Rebecca and Jade: Choices

£5.99

By Eleanor Watkins

For Teenage Girls.

Rebecca and Jade have become best friends, despite their different backgrounds. When one of them becomes pregnant, both are faced with choices that could affect their own lives, and those of others. Will their friendship be strong enough to survive the difficulties ahead?

This brilliantly written, sensitive book is for teenage girls who are faced with tough choices of their own.

Jesus told stories to allow his followers to think through their own response. In the same way, this is not a book giving pregnancy advice, but a story about two girls who make different choices. Readers have the opportunity through the pages of the book to consider their own choices . . . just as Rebecca and Jade do in the course of the story.

Also available in Braille and large print versions from Torch Trust. Please contact us for more details.

Please scroll down to  read the first chapter . . . 🙂

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Description

Chapter One – The Clinic

Rebecca

It wasn’t the place I’d have chosen to be, on a breezy February morning. Through the window a pale winter sun was shining and I could see a drift of snowdrops under a nearby tree. I looked around the room. Vibrant yellow walls, which I guess were painted that colour to bring a cheery feel. Bright flower pictures, of poppies and sunflowers and marigolds, probably chosen for the same reason. I couldn’t help feeling that something a bit more soothing, perhaps calm pastel blues or greens, would have been a better choice.

I kept fidgeting on the fake leather bench seat, which squeaked embarrassingly every time I moved. A pile of magazines – quite recent ones, not the usual three-year-old copies you get in most waiting rooms – sat in a neat pile on a little table. They were wasted on me though: I couldn’t have concentrated on a magazine at that moment to save my life.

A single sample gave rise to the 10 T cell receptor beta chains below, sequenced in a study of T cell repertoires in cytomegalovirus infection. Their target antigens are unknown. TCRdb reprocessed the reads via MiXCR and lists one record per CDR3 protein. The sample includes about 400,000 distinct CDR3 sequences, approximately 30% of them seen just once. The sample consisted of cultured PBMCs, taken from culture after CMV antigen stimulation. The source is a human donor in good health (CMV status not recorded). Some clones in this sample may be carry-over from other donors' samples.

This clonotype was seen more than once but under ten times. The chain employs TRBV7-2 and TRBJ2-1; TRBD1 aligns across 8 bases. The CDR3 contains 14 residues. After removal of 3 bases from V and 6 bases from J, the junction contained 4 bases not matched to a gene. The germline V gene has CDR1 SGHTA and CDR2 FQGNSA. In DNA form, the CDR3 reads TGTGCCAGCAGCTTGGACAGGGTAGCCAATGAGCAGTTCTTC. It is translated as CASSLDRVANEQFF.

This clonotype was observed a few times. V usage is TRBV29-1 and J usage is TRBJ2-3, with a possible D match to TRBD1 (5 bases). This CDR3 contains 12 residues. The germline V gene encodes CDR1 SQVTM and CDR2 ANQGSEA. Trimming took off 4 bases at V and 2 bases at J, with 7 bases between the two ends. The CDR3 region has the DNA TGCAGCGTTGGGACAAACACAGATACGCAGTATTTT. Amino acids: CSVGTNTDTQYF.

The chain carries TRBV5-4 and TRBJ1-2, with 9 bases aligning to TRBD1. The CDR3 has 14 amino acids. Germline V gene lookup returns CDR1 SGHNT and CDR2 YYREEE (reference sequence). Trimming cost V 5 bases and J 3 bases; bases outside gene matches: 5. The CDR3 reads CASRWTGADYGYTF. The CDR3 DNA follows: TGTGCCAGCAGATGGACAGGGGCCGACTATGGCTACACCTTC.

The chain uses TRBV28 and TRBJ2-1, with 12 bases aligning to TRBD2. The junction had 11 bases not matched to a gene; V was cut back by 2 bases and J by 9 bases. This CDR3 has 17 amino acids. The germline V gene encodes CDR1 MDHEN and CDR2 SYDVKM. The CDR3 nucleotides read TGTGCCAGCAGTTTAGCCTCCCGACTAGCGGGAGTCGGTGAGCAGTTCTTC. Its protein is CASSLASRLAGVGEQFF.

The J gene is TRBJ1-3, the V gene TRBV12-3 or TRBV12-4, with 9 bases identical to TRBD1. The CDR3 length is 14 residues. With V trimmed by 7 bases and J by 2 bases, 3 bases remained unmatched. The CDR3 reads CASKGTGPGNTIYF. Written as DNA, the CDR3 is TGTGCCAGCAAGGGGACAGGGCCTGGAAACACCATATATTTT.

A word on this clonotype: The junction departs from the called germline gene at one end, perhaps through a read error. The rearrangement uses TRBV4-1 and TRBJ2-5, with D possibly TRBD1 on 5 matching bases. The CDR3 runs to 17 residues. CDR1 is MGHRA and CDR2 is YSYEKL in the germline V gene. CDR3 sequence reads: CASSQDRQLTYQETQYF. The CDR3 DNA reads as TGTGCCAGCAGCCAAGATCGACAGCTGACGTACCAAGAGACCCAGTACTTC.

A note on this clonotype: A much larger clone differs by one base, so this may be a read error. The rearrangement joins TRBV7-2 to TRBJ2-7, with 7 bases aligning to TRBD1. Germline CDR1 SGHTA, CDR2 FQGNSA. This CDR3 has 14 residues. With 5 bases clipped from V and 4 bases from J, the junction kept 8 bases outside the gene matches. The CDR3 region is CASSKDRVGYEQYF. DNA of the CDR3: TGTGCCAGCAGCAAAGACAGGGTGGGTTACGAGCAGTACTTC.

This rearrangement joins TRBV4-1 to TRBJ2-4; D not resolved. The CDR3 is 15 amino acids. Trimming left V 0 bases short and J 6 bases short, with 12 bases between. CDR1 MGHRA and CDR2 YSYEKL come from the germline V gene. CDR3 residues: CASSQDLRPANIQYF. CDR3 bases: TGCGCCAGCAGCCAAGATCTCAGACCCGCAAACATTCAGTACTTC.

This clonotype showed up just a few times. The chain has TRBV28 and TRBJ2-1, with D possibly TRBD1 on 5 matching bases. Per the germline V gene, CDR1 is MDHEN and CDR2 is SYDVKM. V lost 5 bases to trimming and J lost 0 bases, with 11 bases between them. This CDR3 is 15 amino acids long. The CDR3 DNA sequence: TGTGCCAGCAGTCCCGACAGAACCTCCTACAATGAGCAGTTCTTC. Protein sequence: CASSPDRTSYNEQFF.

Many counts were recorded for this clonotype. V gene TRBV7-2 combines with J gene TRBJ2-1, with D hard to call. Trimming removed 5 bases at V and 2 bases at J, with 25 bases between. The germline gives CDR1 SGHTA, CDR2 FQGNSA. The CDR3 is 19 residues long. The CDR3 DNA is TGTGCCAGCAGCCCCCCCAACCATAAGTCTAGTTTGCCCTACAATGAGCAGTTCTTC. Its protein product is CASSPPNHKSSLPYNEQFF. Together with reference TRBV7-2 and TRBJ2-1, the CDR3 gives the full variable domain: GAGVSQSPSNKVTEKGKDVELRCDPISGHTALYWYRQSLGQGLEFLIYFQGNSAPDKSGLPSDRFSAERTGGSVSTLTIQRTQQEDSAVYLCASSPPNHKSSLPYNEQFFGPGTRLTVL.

All this cheery stuff was not working at all. I glanced around the room again. Not one person looked happy to be there. The dark-haired girl opposite me caught my eye, and I tried to smile in a friendly way, but the smile died on my lips as she just gave me a steely stare and then looked away. She looked about my age, wearing skinny jeans and a pair of silver trainers I’d have died for. The blonde girl in the corner had shrunk into the smallest possible space as though she’d like to hide away, and was hunched up with her chin in her hands. Someone was talking to her – maybe it was her mother; maybe even a social worker – but I couldn’t hear what she said. The girl didn’t reply; she just shrugged her shoulders and let her hair fall forward to cover her face.

Two or three others, then there was Jade, sharing my blue plastic bench seat, looking as cool as usual, flicking through a fashion magazine, immaculate and relaxed, with long slim crossed legs and one turquoise ballet slipper dangling casually from her coffee-coloured toes with their perfectly polished nails.

I shifted in my seat, which squeaked again, and nibbled nervously at my nails. Someone came out of the consulting room and another name came up on the board. I wondered how much longer before our turn.

Jade was eyeing me critically over the page of her magazine. “Stop chewing your nails, Rebecca. It doesn’t do anything for your image, you know.” I was thankful she’d spoken in a low tone and the others hadn’t heard. At least she’d never publicly humiliate me. And after this, I felt we would be friends for life.